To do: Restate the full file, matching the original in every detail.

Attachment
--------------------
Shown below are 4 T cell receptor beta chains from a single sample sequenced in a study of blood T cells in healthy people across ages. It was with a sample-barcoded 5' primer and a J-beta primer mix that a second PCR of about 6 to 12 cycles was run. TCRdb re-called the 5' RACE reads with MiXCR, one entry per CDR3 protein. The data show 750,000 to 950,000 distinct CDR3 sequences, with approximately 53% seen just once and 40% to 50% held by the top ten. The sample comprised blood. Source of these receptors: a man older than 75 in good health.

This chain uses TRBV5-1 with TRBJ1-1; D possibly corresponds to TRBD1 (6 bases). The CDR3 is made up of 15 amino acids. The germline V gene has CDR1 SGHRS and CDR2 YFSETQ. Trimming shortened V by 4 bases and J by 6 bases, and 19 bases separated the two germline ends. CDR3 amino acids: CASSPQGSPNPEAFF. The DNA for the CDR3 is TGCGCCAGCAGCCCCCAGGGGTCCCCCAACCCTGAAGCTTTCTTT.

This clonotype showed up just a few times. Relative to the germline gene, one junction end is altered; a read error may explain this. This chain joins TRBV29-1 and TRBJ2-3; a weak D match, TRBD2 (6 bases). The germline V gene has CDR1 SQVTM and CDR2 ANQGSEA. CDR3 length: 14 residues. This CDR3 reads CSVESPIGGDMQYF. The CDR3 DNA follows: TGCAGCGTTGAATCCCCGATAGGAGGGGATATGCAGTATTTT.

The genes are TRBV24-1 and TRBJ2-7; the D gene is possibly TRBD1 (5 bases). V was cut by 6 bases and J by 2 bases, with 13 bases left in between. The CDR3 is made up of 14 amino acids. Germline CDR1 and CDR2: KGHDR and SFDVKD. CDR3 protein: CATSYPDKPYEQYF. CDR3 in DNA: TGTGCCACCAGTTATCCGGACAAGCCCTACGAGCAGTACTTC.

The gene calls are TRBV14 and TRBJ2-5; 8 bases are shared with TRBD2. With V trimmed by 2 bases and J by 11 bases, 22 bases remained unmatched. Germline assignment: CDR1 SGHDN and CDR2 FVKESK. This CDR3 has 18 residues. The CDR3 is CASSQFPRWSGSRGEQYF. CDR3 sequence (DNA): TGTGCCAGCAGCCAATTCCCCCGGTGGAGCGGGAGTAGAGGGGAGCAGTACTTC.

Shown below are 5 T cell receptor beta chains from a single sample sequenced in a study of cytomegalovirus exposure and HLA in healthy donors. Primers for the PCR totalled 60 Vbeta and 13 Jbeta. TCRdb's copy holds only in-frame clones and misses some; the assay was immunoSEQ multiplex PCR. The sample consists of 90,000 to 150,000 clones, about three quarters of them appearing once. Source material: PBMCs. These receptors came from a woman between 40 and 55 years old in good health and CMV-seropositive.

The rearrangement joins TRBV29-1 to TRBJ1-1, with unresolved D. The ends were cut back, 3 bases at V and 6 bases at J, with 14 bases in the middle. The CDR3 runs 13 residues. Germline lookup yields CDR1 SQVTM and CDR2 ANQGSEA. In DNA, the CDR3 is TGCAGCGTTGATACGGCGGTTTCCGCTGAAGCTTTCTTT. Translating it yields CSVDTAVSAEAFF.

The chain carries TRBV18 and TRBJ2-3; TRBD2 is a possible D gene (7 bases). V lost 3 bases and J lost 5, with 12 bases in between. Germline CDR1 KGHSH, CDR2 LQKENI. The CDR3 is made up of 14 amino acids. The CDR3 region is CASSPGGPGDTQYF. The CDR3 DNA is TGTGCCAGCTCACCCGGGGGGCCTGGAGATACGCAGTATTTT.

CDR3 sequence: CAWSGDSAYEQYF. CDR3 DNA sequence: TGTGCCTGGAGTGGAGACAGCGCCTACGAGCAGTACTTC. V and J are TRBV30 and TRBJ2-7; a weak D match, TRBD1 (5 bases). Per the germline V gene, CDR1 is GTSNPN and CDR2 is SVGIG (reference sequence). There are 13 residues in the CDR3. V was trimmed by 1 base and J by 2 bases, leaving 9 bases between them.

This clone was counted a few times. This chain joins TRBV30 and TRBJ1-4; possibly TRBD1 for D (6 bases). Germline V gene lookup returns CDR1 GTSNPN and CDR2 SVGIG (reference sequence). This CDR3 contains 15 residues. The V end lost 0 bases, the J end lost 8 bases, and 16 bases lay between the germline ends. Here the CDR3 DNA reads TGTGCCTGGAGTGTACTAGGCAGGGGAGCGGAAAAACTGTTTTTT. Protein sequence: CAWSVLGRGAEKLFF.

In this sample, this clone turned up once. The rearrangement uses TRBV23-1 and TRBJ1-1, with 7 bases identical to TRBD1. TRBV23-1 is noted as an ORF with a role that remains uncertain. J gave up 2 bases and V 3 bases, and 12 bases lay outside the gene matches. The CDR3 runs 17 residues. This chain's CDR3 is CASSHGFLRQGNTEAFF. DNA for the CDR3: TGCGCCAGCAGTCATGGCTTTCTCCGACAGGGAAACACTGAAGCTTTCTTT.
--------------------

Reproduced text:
Shown below are 4 T cell receptor beta chains from a single sample sequenced in a study of blood T cells in healthy people across ages. It was with a sample-barcoded 5' primer and a J-beta primer mix that a second PCR of about 6 to 12 cycles was run. TCRdb re-called the 5' RACE reads with MiXCR, one entry per CDR3 protein. The data show 750,000 to 950,000 distinct CDR3 sequences, with approximately 53% seen just once and 40% to 50% held by the top ten. The sample comprised blood. Source of these receptors: a man older than 75 in good health.

This chain uses TRBV5-1 with TRBJ1-1; D possibly corresponds to TRBD1 (6 bases). The CDR3 is made up of 15 amino acids. The germline V gene has CDR1 SGHRS and CDR2 YFSETQ. Trimming shortened V by 4 bases and J by 6 bases, and 19 bases separated the two germline ends. CDR3 amino acids: CASSPQGSPNPEAFF. The DNA for the CDR3 is TGCGCCAGCAGCCCCCAGGGGTCCCCCAACCCTGAAGCTTTCTTT.

This clonotype showed up just a few times. Relative to the germline gene, one junction end is altered; a read error may explain this. This chain joins TRBV29-1 and TRBJ2-3; a weak D match, TRBD2 (6 bases). The germline V gene has CDR1 SQVTM and CDR2 ANQGSEA. CDR3 length: 14 residues. This CDR3 reads CSVESPIGGDMQYF. The CDR3 DNA follows: TGCAGCGTTGAATCCCCGATAGGAGGGGATATGCAGTATTTT.

The genes are TRBV24-1 and TRBJ2-7; the D gene is possibly TRBD1 (5 bases). V was cut by 6 bases and J by 2 bases, with 13 bases left in between. The CDR3 is made up of 14 amino acids. Germline CDR1 and CDR2: KGHDR and SFDVKD. CDR3 protein: CATSYPDKPYEQYF. CDR3 in DNA: TGTGCCACCAGTTATCCGGACAAGCCCTACGAGCAGTACTTC.

The gene calls are TRBV14 and TRBJ2-5; 8 bases are shared with TRBD2. With V trimmed by 2 bases and J by 11 bases, 22 bases remained unmatched. Germline assignment: CDR1 SGHDN and CDR2 FVKESK. This CDR3 has 18 residues. The CDR3 is CASSQFPRWSGSRGEQYF. CDR3 sequence (DNA): TGTGCCAGCAGCCAATTCCCCCGGTGGAGCGGGAGTAGAGGGGAGCAGTACTTC.

Shown below are 5 T cell receptor beta chains from a single sample sequenced in a study of cytomegalovirus exposure and HLA in healthy donors. Primers for the PCR totalled 60 Vbeta and 13 Jbeta. TCRdb's copy holds only in-frame clones and misses some; the assay was immunoSEQ multiplex PCR. The sample consists of 90,000 to 150,000 clones, about three quarters of them appearing once. Source material: PBMCs. These receptors came from a woman between 40 and 55 years old in good health and CMV-seropositive.

The rearrangement joins TRBV29-1 to TRBJ1-1, with unresolved D. The ends were cut back, 3 bases at V and 6 bases at J, with 14 bases in the middle. The CDR3 runs 13 residues. Germline lookup yields CDR1 SQVTM and CDR2 ANQGSEA. In DNA, the CDR3 is TGCAGCGTTGATACGGCGGTTTCCGCTGAAGCTTTCTTT. Translating it yields CSVDTAVSAEAFF.

The chain carries TRBV18 and TRBJ2-3; TRBD2 is a possible D gene (7 bases). V lost 3 bases and J lost 5, with 12 bases in between. Germline CDR1 KGHSH, CDR2 LQKENI. The CDR3 is made up of 14 amino acids. The CDR3 region is CASSPGGPGDTQYF. The CDR3 DNA is TGTGCCAGCTCACCCGGGGGGCCTGGAGATACGCAGTATTTT.

CDR3 sequence: CAWSGDSAYEQYF. CDR3 DNA sequence: TGTGCCTGGAGTGGAGACAGCGCCTACGAGCAGTACTTC. V and J are TRBV30 and TRBJ2-7; a weak D match, TRBD1 (5 bases). Per the germline V gene, CDR1 is GTSNPN and CDR2 is SVGIG (reference sequence). There are 13 residues in the CDR3. V was trimmed by 1 base and J by 2 bases, leaving 9 bases between them.

This clone was counted a few times. This chain joins TRBV30 and TRBJ1-4; possibly TRBD1 for D (6 bases). Germline V gene lookup returns CDR1 GTSNPN and CDR2 SVGIG (reference sequence). This CDR3 contains 15 residues. The V end lost 0 bases, the J end lost 8 bases, and 16 bases lay between the germline ends. Here the CDR3 DNA reads TGTGCCTGGAGTGTACTAGGCAGGGGAGCGGAAAAACTGTTTTTT. Protein sequence: CAWSVLGRGAEKLFF.

In this sample, this clone turned up once. The rearrangement uses TRBV23-1 and TRBJ1-1, with 7 bases identical to TRBD1. TRBV23-1 is noted as an ORF with a role that remains uncertain. J gave up 2 bases and V 3 bases, and 12 bases lay outside the gene matches. The CDR3 runs 17 residues. This chain's CDR3 is CASSHGFLRQGNTEAFF. DNA for the CDR3: TGCGCCAGCAGTCATGGCTTTCTCCGACAGGGAAACACTGAAGCTTTCTTT.